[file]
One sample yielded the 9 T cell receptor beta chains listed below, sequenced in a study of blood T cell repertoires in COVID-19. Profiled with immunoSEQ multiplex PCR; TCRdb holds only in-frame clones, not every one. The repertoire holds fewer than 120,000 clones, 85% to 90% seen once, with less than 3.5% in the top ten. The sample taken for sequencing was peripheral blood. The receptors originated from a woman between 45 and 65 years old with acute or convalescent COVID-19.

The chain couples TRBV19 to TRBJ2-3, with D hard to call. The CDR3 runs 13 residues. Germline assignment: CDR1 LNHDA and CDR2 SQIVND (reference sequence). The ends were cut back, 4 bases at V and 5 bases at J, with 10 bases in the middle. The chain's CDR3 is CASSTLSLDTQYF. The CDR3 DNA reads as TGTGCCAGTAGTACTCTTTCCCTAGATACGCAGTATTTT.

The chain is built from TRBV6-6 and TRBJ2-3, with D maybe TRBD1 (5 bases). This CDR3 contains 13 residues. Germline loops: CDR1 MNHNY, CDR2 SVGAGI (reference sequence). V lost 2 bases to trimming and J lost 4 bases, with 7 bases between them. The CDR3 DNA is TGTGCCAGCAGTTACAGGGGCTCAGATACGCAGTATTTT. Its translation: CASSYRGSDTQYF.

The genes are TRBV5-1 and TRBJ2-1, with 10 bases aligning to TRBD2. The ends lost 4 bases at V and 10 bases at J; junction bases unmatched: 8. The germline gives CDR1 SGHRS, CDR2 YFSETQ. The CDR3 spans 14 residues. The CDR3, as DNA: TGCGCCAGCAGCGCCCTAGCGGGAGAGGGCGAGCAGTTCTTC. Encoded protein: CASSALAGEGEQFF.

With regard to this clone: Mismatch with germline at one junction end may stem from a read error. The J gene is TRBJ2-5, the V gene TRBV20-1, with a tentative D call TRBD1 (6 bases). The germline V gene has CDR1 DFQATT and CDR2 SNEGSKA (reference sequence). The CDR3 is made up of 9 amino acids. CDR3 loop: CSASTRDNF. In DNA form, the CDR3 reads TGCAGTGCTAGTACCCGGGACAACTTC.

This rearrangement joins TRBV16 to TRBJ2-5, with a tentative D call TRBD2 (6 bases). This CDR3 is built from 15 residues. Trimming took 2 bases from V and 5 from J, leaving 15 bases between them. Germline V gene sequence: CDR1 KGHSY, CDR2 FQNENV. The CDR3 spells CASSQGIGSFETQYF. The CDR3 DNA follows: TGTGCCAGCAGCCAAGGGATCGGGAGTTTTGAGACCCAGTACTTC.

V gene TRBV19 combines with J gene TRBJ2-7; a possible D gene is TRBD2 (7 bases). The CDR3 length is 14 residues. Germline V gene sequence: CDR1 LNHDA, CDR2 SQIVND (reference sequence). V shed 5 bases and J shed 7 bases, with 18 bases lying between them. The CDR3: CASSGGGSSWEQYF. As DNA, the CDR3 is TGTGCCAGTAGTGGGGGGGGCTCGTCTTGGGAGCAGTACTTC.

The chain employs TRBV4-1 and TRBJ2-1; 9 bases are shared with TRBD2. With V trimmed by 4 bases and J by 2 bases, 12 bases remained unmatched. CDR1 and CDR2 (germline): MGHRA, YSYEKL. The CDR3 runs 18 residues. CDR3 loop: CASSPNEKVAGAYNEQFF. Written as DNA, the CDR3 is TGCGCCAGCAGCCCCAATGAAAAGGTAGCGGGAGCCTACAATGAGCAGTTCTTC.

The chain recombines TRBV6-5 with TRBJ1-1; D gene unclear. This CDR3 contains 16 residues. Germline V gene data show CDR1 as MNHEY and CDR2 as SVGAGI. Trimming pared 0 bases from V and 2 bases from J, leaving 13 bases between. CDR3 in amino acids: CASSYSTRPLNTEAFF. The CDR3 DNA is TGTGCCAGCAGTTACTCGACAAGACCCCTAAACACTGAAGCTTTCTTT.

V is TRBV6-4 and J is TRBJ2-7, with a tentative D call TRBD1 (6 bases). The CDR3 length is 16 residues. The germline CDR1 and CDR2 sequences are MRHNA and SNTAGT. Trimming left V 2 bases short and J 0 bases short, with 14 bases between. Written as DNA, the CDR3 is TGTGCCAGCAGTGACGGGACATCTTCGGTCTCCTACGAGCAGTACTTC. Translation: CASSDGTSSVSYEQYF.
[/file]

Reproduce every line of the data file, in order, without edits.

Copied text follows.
One sample yielded the 9 T cell receptor beta chains listed below, sequenced in a study of blood T cell repertoires in COVID-19. Profiled with immunoSEQ multiplex PCR; TCRdb holds only in-frame clones, not every one. The repertoire holds fewer than 120,000 clones, 85% to 90% seen once, with less than 3.5% in the top ten. The sample taken for sequencing was peripheral blood. The receptors originated from a woman between 45 and 65 years old with acute or convalescent COVID-19.

The chain couples TRBV19 to TRBJ2-3, with D hard to call. The CDR3 runs 13 residues. Germline assignment: CDR1 LNHDA and CDR2 SQIVND (reference sequence). The ends were cut back, 4 bases at V and 5 bases at J, with 10 bases in the middle. The chain's CDR3 is CASSTLSLDTQYF. The CDR3 DNA reads as TGTGCCAGTAGTACTCTTTCCCTAGATACGCAGTATTTT.

The chain is built from TRBV6-6 and TRBJ2-3, with D maybe TRBD1 (5 bases). This CDR3 contains 13 residues. Germline loops: CDR1 MNHNY, CDR2 SVGAGI (reference sequence). V lost 2 bases to trimming and J lost 4 bases, with 7 bases between them. The CDR3 DNA is TGTGCCAGCAGTTACAGGGGCTCAGATACGCAGTATTTT. Its translation: CASSYRGSDTQYF.

The genes are TRBV5-1 and TRBJ2-1, with 10 bases aligning to TRBD2. The ends lost 4 bases at V and 10 bases at J; junction bases unmatched: 8. The germline gives CDR1 SGHRS, CDR2 YFSETQ. The CDR3 spans 14 residues. The CDR3, as DNA: TGCGCCAGCAGCGCCCTAGCGGGAGAGGGCGAGCAGTTCTTC. Encoded protein: CASSALAGEGEQFF.

With regard to this clone: Mismatch with germline at one junction end may stem from a read error. The J gene is TRBJ2-5, the V gene TRBV20-1, with a tentative D call TRBD1 (6 bases). The germline V gene has CDR1 DFQATT and CDR2 SNEGSKA (reference sequence). The CDR3 is made up of 9 amino acids. CDR3 loop: CSASTRDNF. In DNA form, the CDR3 reads TGCAGTGCTAGTACCCGGGACAACTTC.

This rearrangement joins TRBV16 to TRBJ2-5, with a tentative D call TRBD2 (6 bases). This CDR3 is built from 15 residues. Trimming took 2 bases from V and 5 from J, leaving 15 bases between them. Germline V gene sequence: CDR1 KGHSY, CDR2 FQNENV. The CDR3 spells CASSQGIGSFETQYF. The CDR3 DNA follows: TGTGCCAGCAGCCAAGGGATCGGGAGTTTTGAGACCCAGTACTTC.

V gene TRBV19 combines with J gene TRBJ2-7; a possible D gene is TRBD2 (7 bases). The CDR3 length is 14 residues. Germline V gene sequence: CDR1 LNHDA, CDR2 SQIVND (reference sequence). V shed 5 bases and J shed 7 bases, with 18 bases lying between them. The CDR3: CASSGGGSSWEQYF. As DNA, the CDR3 is TGTGCCAGTAGTGGGGGGGGCTCGTCTTGGGAGCAGTACTTC.

The chain employs TRBV4-1 and TRBJ2-1; 9 bases are shared with TRBD2. With V trimmed by 4 bases and J by 2 bases, 12 bases remained unmatched. CDR1 and CDR2 (germline): MGHRA, YSYEKL. The CDR3 runs 18 residues. CDR3 loop: CASSPNEKVAGAYNEQFF. Written as DNA, the CDR3 is TGCGCCAGCAGCCCCAATGAAAAGGTAGCGGGAGCCTACAATGAGCAGTTCTTC.

The chain recombines TRBV6-5 with TRBJ1-1; D gene unclear. This CDR3 contains 16 residues. Germline V gene data show CDR1 as MNHEY and CDR2 as SVGAGI. Trimming pared 0 bases from V and 2 bases from J, leaving 13 bases between. CDR3 in amino acids: CASSYSTRPLNTEAFF. The CDR3 DNA is TGTGCCAGCAGTTACTCGACAAGACCCCTAAACACTGAAGCTTTCTTT.

V is TRBV6-4 and J is TRBJ2-7, with a tentative D call TRBD1 (6 bases). The CDR3 length is 16 residues. The germline CDR1 and CDR2 sequences are MRHNA and SNTAGT. Trimming left V 2 bases short and J 0 bases short, with 14 bases between. Written as DNA, the CDR3 is TGTGCCAGCAGTGACGGGACATCTTCGGTCTCCTACGAGCAGTACTTC. Translation: CASSDGTSSVSYEQYF.